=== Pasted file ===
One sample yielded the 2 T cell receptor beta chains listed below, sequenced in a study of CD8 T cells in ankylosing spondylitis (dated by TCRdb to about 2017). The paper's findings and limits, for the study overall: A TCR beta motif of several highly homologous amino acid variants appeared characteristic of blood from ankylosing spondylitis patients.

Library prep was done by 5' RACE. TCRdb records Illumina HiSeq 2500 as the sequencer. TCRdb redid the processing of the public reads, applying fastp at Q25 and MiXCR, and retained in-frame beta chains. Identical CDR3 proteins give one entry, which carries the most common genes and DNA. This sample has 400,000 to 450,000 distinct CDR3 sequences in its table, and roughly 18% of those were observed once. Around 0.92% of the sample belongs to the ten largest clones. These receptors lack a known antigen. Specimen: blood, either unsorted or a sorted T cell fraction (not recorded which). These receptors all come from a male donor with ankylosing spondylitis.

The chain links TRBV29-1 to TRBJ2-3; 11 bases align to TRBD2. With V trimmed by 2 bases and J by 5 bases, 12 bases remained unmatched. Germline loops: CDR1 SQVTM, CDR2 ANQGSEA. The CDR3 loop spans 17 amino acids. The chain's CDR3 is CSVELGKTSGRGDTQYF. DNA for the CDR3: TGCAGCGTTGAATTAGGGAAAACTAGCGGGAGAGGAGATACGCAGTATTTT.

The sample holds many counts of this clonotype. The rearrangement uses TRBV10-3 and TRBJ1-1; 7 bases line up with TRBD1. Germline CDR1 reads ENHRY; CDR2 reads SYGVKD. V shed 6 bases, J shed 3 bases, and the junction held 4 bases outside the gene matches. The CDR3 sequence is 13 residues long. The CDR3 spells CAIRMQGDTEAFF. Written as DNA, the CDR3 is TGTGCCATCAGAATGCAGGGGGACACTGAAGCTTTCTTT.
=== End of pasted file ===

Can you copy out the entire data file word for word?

One sample yielded the 2 T cell receptor beta chains listed below, sequenced in a study of CD8 T cells in ankylosing spondylitis (dated by TCRdb to about 2017). The paper's findings and limits, for the study overall: A TCR beta motif of several highly homologous amino acid variants appeared characteristic of blood from ankylosing spondylitis patients.

Library prep was done by 5' RACE. TCRdb records Illumina HiSeq 2500 as the sequencer. TCRdb redid the processing of the public reads, applying fastp at Q25 and MiXCR, and retained in-frame beta chains. Identical CDR3 proteins give one entry, which carries the most common genes and DNA. This sample has 400,000 to 450,000 distinct CDR3 sequences in its table, and roughly 18% of those were observed once. Around 0.92% of the sample belongs to the ten largest clones. These receptors lack a known antigen. Specimen: blood, either unsorted or a sorted T cell fraction (not recorded which). These receptors all come from a male donor with ankylosing spondylitis.

The chain links TRBV29-1 to TRBJ2-3; 11 bases align to TRBD2. With V trimmed by 2 bases and J by 5 bases, 12 bases remained unmatched. Germline loops: CDR1 SQVTM, CDR2 ANQGSEA. The CDR3 loop spans 17 amino acids. The chain's CDR3 is CSVELGKTSGRGDTQYF. DNA for the CDR3: TGCAGCGTTGAATTAGGGAAAACTAGCGGGAGAGGAGATACGCAGTATTTT.

The sample holds many counts of this clonotype. The rearrangement uses TRBV10-3 and TRBJ1-1; 7 bases line up with TRBD1. Germline CDR1 reads ENHRY; CDR2 reads SYGVKD. V shed 6 bases, J shed 3 bases, and the junction held 4 bases outside the gene matches. The CDR3 sequence is 13 residues long. The CDR3 spells CAIRMQGDTEAFF. Written as DNA, the CDR3 is TGTGCCATCAGAATGCAGGGGGACACTGAAGCTTTCTTT.